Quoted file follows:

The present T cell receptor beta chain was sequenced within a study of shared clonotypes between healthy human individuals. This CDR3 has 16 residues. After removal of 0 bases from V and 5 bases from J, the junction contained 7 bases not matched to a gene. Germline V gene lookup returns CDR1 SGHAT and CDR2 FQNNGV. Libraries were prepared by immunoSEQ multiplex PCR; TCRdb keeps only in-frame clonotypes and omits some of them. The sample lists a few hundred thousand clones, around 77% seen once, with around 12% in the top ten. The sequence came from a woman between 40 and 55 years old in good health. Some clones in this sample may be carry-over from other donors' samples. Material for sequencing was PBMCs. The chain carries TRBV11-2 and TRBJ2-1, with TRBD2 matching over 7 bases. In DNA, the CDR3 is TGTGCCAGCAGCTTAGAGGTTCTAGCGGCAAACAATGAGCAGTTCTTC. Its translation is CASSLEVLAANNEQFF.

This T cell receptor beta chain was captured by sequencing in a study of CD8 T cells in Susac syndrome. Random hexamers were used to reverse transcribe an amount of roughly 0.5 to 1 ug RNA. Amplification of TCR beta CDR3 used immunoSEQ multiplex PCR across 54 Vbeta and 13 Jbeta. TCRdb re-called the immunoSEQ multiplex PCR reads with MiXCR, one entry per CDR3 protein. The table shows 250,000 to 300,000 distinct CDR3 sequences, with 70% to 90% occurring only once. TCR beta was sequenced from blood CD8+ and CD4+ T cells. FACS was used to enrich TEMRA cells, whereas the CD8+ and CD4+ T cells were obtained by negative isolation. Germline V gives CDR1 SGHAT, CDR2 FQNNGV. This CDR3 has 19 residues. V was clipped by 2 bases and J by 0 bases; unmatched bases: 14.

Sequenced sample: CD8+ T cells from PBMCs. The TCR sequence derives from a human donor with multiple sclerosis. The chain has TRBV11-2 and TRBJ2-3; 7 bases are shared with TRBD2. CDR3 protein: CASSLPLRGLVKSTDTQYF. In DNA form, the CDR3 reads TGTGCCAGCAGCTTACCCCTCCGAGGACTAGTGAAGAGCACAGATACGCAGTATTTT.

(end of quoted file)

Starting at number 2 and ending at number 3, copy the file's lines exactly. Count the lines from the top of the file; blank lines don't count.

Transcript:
This T cell receptor beta chain was captured by sequencing in a study of CD8 T cells in Susac syndrome. Random hexamers were used to reverse transcribe an amount of roughly 0.5 to 1 ug RNA. Amplification of TCR beta CDR3 used immunoSEQ multiplex PCR across 54 Vbeta and 13 Jbeta. TCRdb re-called the immunoSEQ multiplex PCR reads with MiXCR, one entry per CDR3 protein. The table shows 250,000 to 300,000 distinct CDR3 sequences, with 70% to 90% occurring only once. TCR beta was sequenced from blood CD8+ and CD4+ T cells. FACS was used to enrich TEMRA cells, whereas the CD8+ and CD4+ T cells were obtained by negative isolation. Germline V gives CDR1 SGHAT, CDR2 FQNNGV. This CDR3 has 19 residues. V was clipped by 2 bases and J by 0 bases; unmatched bases: 14.

Sequenced sample: CD8+ T cells from PBMCs. The TCR sequence derives from a human donor with multiple sclerosis. The chain has TRBV11-2 and TRBJ2-3; 7 bases are shared with TRBD2. CDR3 protein: CASSLPLRGLVKSTDTQYF. In DNA form, the CDR3 reads TGTGCCAGCAGCTTACCCCTCCGAGGACTAGTGAAGAGCACAGATACGCAGTATTTT.